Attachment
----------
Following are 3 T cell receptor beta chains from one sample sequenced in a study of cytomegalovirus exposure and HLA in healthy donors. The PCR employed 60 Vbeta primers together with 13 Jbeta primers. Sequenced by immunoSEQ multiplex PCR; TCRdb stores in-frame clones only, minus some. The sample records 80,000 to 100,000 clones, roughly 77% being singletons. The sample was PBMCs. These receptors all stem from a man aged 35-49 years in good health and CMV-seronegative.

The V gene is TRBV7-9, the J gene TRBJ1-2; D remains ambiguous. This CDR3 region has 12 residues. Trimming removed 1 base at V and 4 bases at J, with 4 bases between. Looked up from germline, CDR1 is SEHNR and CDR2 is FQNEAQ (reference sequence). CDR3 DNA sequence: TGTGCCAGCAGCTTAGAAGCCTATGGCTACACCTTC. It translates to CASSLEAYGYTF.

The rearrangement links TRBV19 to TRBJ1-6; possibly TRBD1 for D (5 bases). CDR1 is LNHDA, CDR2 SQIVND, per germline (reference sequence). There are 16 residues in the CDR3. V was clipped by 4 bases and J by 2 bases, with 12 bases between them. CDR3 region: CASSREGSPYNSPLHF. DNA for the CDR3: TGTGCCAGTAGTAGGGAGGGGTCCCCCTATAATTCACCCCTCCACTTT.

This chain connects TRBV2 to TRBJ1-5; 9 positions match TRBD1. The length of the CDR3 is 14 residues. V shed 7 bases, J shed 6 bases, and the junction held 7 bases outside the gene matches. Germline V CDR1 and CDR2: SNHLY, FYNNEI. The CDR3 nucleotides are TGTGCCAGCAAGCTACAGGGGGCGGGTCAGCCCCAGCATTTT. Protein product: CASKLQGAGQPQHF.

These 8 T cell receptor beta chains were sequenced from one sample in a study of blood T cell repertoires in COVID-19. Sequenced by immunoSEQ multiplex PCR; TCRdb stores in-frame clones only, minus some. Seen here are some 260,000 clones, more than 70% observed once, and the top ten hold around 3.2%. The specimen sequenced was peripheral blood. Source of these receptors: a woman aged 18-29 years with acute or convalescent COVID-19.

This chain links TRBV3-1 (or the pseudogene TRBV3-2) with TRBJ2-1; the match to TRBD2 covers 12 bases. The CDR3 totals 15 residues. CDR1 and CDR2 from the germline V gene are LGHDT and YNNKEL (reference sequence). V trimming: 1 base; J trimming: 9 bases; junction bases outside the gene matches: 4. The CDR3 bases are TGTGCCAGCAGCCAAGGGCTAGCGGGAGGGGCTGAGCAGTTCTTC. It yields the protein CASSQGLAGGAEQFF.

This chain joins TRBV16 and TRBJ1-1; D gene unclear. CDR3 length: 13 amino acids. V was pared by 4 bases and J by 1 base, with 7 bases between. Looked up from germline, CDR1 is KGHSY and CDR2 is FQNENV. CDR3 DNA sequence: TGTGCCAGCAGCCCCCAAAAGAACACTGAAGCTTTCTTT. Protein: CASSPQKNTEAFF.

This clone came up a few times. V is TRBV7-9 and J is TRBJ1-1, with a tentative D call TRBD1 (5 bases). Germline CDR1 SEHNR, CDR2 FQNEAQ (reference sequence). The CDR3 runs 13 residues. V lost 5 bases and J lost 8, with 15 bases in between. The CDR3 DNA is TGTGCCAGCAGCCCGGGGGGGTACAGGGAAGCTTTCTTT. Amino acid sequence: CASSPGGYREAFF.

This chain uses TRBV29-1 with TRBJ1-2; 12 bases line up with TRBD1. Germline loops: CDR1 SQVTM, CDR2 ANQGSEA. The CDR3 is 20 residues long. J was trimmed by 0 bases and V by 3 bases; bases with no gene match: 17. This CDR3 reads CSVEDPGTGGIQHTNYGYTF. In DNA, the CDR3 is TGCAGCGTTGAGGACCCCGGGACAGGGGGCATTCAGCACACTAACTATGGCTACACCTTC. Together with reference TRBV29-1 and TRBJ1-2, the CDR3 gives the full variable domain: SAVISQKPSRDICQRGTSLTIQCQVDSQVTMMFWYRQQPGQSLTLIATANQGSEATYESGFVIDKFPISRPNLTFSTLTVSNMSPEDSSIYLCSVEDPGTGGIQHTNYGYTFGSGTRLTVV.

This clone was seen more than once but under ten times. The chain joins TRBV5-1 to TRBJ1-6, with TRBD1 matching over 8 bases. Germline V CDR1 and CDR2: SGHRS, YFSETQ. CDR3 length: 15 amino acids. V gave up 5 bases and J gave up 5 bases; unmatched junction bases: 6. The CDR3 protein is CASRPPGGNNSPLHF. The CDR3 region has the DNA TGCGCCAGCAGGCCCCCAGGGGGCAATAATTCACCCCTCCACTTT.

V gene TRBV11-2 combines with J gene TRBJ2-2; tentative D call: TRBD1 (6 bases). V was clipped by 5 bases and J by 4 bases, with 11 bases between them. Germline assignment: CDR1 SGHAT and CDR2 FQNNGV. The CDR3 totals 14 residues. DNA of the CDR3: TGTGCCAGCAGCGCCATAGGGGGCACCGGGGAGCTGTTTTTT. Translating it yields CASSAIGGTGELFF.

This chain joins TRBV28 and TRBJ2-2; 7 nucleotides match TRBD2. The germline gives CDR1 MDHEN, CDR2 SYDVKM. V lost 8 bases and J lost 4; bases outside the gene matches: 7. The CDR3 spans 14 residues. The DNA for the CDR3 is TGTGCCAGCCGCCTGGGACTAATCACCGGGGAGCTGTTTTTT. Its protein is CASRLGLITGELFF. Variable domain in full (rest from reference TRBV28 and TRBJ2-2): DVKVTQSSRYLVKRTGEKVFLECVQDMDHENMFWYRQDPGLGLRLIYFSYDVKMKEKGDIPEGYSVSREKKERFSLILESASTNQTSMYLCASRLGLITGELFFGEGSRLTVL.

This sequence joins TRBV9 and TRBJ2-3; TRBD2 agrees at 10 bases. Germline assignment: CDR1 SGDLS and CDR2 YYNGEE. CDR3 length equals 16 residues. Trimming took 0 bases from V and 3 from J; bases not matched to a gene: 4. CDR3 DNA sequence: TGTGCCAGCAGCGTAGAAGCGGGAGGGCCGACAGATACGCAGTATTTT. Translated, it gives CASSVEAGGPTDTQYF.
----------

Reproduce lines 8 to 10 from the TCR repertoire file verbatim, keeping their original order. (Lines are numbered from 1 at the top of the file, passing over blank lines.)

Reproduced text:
This clone came up a few times. V is TRBV7-9 and J is TRBJ1-1, with a tentative D call TRBD1 (5 bases). Germline CDR1 SEHNR, CDR2 FQNEAQ (reference sequence). The CDR3 runs 13 residues. V lost 5 bases and J lost 8, with 15 bases in between. The CDR3 DNA is TGTGCCAGCAGCCCGGGGGGGTACAGGGAAGCTTTCTTT. Amino acid sequence: CASSPGGYREAFF.

This chain uses TRBV29-1 with TRBJ1-2; 12 bases line up with TRBD1. Germline loops: CDR1 SQVTM, CDR2 ANQGSEA. The CDR3 is 20 residues long. J was trimmed by 0 bases and V by 3 bases; bases with no gene match: 17. This CDR3 reads CSVEDPGTGGIQHTNYGYTF. In DNA, the CDR3 is TGCAGCGTTGAGGACCCCGGGACAGGGGGCATTCAGCACACTAACTATGGCTACACCTTC. Together with reference TRBV29-1 and TRBJ1-2, the CDR3 gives the full variable domain: SAVISQKPSRDICQRGTSLTIQCQVDSQVTMMFWYRQQPGQSLTLIATANQGSEATYESGFVIDKFPISRPNLTFSTLTVSNMSPEDSSIYLCSVEDPGTGGIQHTNYGYTFGSGTRLTVV.

This clone was seen more than once but under ten times. The chain joins TRBV5-1 to TRBJ1-6, with TRBD1 matching over 8 bases. Germline V CDR1 and CDR2: SGHRS, YFSETQ. CDR3 length: 15 amino acids. V gave up 5 bases and J gave up 5 bases; unmatched junction bases: 6. The CDR3 protein is CASRPPGGNNSPLHF. The CDR3 region has the DNA TGCGCCAGCAGGCCCCCAGGGGGCAATAATTCACCCCTCCACTTT.